A Short History of Friends of Thorn Creek Woods aka Thorn Creek Preservation Association
Friends of Thorn Creek began in the 1960s as a group of Park Forest neighbors, most living along Monee Road, Stuenkel Road and Oakhill Drive near the woods, that started meeting at each other’s houses and urging the village to create a greenbelt around Park Forest. The group explored the woods and came to believe the whole woods, some 900 acres was worthy of preservation.
It was an idea that was immediately challenged since developers, looking to take advantage of new federal tax incentives offered by the Department of Housing and Urban Development, had targeted the central and southern parts of the woods for housing, plus an expressway was planned to bisect the woods.
The group, incorporated in 1969 as the Thorn Creek Preservation Association, mounted a multi-pronged campaign to preserve the woods: get agencies to purchase the land; have all local and state agencies include Thorn Creek in their open space planning and to actively support its preservation; and reach out to experts to confirm what TCPA believed – that Thorn Creek Woods was special and should be off limits to development. And woven through all these tasks was getting public and political support.
TCPA worked with botanists and ecologists from the universities and groups like Open Lands Project, NIPC (Northeastern Illinois Planning Commission), Thorn Creek Audubon Society and Sierra Club. These experts confirmed that the woods represented a rare glimpse of pre-settlement woodland landscape worthy of preservation.
TCPA members donned hiking boots and walked the woods with representatives of the Illinois Nature Preserves Commission, the Department of Conservation, Lieutenant Governor Paul Simon, Governor Richard Ogilvie, Representative Edward Derwinski, Speaker Robert Blair, many state and village officials and local school groups – guiding and educating them about the woods. TCPA attended meetings, wrote letters and made phone calls to both political parties, local governments, schools and other agencies to bring political and public pressure to preserve the woods. The early support of the Village of Park Forest was critical to these efforts, notably Bernard Cunningham, Ralph Johnson, Mayer Singerman, Bob Pierce and John Joyce.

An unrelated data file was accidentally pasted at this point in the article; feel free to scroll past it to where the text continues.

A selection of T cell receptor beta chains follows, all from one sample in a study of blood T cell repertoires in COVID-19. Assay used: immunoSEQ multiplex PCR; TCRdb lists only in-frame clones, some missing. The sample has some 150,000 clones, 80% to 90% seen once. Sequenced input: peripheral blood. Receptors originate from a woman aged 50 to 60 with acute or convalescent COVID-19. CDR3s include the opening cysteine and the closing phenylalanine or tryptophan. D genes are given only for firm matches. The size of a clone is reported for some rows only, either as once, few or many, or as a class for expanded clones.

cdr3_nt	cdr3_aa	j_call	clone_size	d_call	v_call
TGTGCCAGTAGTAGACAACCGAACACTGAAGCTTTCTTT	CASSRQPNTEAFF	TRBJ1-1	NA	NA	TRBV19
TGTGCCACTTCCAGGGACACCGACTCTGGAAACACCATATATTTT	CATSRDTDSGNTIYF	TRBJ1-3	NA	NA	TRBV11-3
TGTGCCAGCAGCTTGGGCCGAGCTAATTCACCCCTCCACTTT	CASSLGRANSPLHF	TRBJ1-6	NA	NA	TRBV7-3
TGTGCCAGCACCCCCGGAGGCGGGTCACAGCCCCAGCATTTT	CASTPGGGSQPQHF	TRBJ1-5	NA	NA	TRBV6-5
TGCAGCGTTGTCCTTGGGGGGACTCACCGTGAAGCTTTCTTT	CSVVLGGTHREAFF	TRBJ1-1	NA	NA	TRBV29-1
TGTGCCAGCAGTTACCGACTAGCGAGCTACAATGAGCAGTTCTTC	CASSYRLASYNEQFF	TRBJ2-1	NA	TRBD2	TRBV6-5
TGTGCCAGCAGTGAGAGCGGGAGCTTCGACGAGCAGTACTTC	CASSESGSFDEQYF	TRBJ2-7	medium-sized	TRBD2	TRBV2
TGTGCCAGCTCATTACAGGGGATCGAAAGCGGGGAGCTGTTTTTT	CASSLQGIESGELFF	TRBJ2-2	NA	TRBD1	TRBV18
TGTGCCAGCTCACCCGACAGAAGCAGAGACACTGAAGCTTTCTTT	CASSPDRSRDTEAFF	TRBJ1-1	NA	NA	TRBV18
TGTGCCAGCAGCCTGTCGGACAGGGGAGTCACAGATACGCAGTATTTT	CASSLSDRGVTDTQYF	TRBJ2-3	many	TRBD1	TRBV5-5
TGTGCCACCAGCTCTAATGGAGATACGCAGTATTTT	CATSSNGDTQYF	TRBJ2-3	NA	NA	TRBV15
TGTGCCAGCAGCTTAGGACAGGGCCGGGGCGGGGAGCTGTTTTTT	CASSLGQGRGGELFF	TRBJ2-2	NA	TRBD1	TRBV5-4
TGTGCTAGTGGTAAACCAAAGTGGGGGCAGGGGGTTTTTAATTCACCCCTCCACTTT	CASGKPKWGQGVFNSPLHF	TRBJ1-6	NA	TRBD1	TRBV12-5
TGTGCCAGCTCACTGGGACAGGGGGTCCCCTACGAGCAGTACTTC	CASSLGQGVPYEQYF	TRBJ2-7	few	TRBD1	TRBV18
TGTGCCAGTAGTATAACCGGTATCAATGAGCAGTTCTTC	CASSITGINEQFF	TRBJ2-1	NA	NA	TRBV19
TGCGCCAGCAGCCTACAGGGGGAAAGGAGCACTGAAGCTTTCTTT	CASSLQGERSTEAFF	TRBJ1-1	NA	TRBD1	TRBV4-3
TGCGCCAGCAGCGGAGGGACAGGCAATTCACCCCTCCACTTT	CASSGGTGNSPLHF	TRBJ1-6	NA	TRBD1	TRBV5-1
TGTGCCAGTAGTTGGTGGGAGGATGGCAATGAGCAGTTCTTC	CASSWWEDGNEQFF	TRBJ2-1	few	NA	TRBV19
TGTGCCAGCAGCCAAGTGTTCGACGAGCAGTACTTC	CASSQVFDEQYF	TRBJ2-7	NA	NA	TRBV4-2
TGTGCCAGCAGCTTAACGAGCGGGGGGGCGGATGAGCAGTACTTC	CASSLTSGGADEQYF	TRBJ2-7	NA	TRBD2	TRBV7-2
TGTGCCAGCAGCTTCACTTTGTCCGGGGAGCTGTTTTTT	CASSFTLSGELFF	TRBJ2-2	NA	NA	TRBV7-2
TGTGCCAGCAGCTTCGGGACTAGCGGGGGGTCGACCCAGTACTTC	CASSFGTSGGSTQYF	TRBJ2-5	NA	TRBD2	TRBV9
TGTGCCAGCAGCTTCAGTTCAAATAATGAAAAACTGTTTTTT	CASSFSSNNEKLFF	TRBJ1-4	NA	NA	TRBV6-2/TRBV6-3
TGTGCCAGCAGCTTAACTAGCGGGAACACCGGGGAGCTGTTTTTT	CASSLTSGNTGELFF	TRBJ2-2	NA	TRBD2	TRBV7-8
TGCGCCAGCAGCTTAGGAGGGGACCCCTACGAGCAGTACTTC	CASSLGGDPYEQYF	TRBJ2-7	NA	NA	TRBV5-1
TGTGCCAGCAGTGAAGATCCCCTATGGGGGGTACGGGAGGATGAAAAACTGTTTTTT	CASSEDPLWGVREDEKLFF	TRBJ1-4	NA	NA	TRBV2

It soon became clear that no one agency would be able to buy the entire woods, so TCPA focused on convincing a number of agencies to acquire separate parcels, and just as importantly, devise ways that all these parcels could be managed as a unified whole and permanently protected.
The TCPA spearheaded the complex negotiations for purchase of the woods, which eventually resulted in the Villages of Park Forest and University Park, the Forest Preserve District of Will County and the Illinois Department of Conservation all owning acreage. The land was acquired over the years utilizing various grants and lawsuits, and some of the acreage was transferred from New Community Enterprises in the HUD settlement.
The Association worked hard to ensure that the woods were managed as one single entity even though there were multiple land owners, and to ensure that the citizen group would be actively involved in whatever management decisions were made. To this end, a Park Forest member whose house bordered the woods donated a foot of their land so that the TCPA qualified as a land-owning entity in this new fangled inter-governmental management commission. It took several years to finalize this agreement, and in 1977 the Management Commission took its current form composed of the villages, forest preserve and TCPA – continuing citizen input to this day.
With green streamers flying from the nature center steeple, the woods was dedicated as an Illinois Nature Preserve on June 4, 1978 – permanently protecting the land, its plants and animals for nature study and hiking.
In the 1980’s, the Association changed its name to Friends of Thorn Creek Woods to better reflect its ongoing stewardship of the woods. Over the years, 1500 people have worked as volunteers to acquire land, build and maintain three and a half miles of trails, study and record different plants and animals in the woods, and deliver nature education programs to children and adults. In 1972 a civil war era church building was donated and in 1976 was opened to the public as a nature center developed by TCPA and the Village of Park Forest.
What is now a 985 acre preserve began with just a handful of Park Forest neighbors who gathered together and looked across the street from their homes and saw something wild, something unique and something worth fighting for. Thanks to their efforts, generations to come will be able to come here and see the very same thing.